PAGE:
The key to success though is creating a culture where employees feel both authorized and empowered to bring their own, personal data to those enterprise owned devices. This reduces the temptation or the need to sneak an unapproved, unmanaged device into the heart of the network and brings all the benefits, personal and business, of putting cutting-edge technology into the hands of your employees.
As with most Information Security challenges the key to this is a human one, security by consensus beats security by diktat every time. Only one thing is certain, BYOD of whatever definition is already a reality and you need to consider Bring Your Own Defence because Bring Your Own Denial won’t cut it.

Is consumer mobile tech enterprise ready?

An increasing number of companies are opening corporate networks and data to consumer mobile technology. The resulting trend, referred to as the consumerisation of enterprise mobility, assumes even more disruptive connotations when the employees are allowed to use their own smartphones and tablets at work.
Consumer technology is convenient, easy to learn, and fun to use. However, consumer technology is generally not as secure or manageable as is required by the enterprise. Consumer technology brings real business value in terms of productivity and business agility. However, the lack of a strategic approach to the consumerisation of IT creates security risks, financial exposure, and a management nightmare. Rather than resist it, organizations should embrace consumerisation to unlock its business potential. However, organisations need to consider the security and management capabilities of each mobile platform.
New research from Trend Micro compares the ability of several different mobile platforms to meet the demands of use in the enterprise. The results of the research, carried out by Altimeter Group, Bloor Research and Trend Micro’s own specialists, clearly show that in the opinion of the researchers, BlackBerry 7.0 scored highest across the board, ahead of (in descending order) Apple iOS5, Windows Phone 7.5 and Google’s Android 2.3.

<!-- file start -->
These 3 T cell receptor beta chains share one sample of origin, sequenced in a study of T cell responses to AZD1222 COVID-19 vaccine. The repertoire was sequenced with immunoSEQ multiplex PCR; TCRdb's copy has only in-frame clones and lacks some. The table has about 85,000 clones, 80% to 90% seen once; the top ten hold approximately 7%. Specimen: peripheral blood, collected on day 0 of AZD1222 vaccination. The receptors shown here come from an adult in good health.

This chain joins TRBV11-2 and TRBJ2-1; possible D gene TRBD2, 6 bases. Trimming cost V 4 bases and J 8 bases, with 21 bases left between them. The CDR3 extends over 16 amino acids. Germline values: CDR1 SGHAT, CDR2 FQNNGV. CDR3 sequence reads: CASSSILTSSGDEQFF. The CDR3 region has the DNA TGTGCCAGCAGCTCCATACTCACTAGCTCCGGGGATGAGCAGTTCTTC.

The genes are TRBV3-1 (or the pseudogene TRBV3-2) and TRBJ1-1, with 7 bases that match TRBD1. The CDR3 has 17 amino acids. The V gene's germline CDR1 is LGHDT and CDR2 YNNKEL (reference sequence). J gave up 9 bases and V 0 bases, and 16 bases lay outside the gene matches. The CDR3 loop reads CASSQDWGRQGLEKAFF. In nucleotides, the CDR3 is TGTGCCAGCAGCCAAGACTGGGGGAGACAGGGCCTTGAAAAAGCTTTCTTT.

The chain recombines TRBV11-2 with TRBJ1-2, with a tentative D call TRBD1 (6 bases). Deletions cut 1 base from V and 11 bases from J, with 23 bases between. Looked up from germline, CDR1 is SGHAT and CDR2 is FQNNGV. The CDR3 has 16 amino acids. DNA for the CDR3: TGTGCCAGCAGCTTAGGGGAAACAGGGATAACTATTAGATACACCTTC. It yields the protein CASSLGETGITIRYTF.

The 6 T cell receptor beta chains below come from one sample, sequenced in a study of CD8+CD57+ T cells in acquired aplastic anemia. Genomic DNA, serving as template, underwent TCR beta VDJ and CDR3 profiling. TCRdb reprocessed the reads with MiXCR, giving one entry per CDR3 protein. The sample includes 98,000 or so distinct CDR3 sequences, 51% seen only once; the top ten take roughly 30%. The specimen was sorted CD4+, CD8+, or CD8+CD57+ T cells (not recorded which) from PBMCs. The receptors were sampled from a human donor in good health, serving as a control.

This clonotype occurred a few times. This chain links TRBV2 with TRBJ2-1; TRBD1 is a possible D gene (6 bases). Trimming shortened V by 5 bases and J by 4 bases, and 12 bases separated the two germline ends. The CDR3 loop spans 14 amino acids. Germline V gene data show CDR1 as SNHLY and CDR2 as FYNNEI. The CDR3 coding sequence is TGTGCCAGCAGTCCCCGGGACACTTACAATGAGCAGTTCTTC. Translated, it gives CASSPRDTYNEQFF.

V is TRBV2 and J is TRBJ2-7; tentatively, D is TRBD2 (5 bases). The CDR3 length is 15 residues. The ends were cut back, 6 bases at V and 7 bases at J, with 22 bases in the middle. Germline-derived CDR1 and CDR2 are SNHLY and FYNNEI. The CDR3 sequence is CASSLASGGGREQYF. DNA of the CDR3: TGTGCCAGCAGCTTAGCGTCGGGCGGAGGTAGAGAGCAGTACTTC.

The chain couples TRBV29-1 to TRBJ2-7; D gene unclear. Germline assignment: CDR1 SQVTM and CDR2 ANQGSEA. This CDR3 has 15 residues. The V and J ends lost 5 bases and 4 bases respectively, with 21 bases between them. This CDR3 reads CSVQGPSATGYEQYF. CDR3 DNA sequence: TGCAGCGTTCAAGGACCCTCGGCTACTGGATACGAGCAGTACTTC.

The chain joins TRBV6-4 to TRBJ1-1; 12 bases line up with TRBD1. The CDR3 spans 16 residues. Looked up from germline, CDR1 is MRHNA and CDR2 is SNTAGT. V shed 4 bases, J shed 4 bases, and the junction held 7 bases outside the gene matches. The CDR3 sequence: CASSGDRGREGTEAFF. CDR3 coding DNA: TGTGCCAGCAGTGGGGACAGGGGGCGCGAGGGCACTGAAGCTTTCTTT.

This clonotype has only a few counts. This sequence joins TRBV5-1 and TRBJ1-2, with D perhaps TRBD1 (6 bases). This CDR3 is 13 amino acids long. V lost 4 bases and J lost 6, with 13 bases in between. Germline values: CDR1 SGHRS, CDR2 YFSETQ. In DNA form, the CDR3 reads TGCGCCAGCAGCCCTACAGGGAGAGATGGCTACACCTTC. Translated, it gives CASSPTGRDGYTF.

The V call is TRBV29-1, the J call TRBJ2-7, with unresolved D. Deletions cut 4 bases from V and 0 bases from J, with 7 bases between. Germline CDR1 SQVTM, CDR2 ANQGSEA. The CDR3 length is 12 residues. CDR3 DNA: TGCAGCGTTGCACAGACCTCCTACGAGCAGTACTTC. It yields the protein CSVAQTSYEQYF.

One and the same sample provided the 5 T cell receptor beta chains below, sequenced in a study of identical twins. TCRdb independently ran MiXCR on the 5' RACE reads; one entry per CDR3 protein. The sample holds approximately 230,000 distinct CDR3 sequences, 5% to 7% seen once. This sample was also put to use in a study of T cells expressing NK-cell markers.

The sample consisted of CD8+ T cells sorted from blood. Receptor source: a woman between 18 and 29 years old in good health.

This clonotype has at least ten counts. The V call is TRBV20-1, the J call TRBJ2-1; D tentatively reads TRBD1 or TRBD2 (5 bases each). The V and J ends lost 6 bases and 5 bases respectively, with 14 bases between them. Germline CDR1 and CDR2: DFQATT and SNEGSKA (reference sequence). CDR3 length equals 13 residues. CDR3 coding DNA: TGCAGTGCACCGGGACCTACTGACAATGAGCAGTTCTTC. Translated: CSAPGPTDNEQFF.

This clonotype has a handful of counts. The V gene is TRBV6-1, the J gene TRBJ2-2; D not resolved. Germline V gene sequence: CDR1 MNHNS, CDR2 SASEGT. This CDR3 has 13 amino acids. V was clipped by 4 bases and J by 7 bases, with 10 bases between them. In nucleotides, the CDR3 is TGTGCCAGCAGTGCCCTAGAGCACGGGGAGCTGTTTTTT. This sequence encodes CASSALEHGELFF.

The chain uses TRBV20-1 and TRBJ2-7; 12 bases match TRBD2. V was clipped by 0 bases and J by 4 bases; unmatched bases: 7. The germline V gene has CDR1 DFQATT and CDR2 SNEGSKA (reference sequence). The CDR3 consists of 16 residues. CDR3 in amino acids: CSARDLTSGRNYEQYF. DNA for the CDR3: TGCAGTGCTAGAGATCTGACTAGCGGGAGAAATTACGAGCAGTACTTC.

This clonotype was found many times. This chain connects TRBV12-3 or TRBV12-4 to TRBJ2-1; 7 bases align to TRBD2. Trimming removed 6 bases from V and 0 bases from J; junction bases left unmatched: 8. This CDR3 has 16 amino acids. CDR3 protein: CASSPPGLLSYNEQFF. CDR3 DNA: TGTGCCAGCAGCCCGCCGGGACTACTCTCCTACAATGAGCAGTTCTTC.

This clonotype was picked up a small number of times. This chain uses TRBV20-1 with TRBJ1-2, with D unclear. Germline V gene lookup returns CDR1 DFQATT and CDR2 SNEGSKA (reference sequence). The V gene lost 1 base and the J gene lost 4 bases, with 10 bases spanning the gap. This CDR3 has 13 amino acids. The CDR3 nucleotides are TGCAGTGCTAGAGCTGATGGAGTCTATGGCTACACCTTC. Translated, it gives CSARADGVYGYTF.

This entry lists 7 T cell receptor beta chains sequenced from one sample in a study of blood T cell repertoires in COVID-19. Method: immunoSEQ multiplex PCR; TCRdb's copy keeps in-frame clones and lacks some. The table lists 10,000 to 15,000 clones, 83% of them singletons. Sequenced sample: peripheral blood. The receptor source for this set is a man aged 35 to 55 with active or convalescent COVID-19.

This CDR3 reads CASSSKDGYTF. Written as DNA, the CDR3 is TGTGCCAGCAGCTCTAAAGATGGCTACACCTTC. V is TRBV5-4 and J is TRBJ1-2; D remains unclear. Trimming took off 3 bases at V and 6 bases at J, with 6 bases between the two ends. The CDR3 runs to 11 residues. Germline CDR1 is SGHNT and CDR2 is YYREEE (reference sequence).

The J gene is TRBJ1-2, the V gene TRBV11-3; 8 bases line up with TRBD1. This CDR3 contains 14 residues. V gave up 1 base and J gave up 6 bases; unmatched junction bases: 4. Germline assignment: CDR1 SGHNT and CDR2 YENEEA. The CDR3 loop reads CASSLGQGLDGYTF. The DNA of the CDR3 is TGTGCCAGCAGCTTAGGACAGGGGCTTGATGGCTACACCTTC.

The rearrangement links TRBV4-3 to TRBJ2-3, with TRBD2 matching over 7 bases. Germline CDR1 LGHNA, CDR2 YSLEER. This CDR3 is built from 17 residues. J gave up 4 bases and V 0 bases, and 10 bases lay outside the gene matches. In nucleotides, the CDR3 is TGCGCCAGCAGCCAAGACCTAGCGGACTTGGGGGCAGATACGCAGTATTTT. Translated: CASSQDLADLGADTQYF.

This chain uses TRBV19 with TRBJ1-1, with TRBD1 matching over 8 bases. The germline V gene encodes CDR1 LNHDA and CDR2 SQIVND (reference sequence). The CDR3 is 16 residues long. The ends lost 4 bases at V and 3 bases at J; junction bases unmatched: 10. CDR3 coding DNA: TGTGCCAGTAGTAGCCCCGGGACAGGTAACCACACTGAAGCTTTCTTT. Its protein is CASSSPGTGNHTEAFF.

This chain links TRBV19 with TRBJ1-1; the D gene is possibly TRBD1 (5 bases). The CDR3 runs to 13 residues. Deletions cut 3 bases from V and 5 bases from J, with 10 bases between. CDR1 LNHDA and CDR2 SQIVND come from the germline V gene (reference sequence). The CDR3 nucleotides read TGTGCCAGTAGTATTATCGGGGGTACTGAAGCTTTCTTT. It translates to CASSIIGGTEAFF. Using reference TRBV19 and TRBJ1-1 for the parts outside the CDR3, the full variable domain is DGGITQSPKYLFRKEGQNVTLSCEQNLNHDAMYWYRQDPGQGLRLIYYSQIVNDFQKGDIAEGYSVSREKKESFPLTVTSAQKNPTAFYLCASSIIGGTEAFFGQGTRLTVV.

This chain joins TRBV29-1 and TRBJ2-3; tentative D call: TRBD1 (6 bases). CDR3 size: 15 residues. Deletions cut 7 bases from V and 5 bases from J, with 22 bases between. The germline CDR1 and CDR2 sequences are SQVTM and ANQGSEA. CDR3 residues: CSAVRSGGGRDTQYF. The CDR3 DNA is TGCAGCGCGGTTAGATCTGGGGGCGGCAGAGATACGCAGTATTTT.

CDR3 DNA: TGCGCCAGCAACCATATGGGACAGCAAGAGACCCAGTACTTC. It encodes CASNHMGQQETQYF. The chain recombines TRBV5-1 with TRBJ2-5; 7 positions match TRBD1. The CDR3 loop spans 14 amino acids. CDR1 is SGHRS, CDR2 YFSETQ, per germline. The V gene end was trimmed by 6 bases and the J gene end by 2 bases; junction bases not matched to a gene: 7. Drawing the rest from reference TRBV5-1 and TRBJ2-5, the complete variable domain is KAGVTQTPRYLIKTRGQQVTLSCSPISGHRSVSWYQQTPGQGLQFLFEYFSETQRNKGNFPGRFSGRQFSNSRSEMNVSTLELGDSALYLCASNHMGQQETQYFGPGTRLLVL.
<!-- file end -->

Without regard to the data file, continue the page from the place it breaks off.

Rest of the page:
Platforms were each scored on several factors, including built-in security, application security, authentication, device wipe, device firewall, virtualisation, and many others.


Some highlights of the findings:
RIMBlackBerry OS is the option of choice for the most stringent mobile roles. However, many features and protections that are commonly enabled or enforceable via the BlackBerry Enterprise Server (BES) are not present on devices that are user-provisioned via BlackBerry Internet Services (BIS).
Apple – The iOS application architecture natively provides users much protection because all applications are sandboxed in a common memory environment. Security in iOS also extends to the physical attributes of the iPhone and iPad.
Microsoft – A reasonably robust and secure smartphone operating system, Windows Phone uses minimum privileges and isolation techniques to create individual process spaces. Apps are pre-approved by Microsoft and only signed code can be executed on the platform.
Google– Although Android is now available in more recent versions (4.x), version 2.x is still the most widely deployed on existing and new handsets. This is a security risk in itself; there is no central means of providing Operating System updates, meaning that many users remain unprotected from critical vulnerabilities for a prolonged period.
The full report is available here.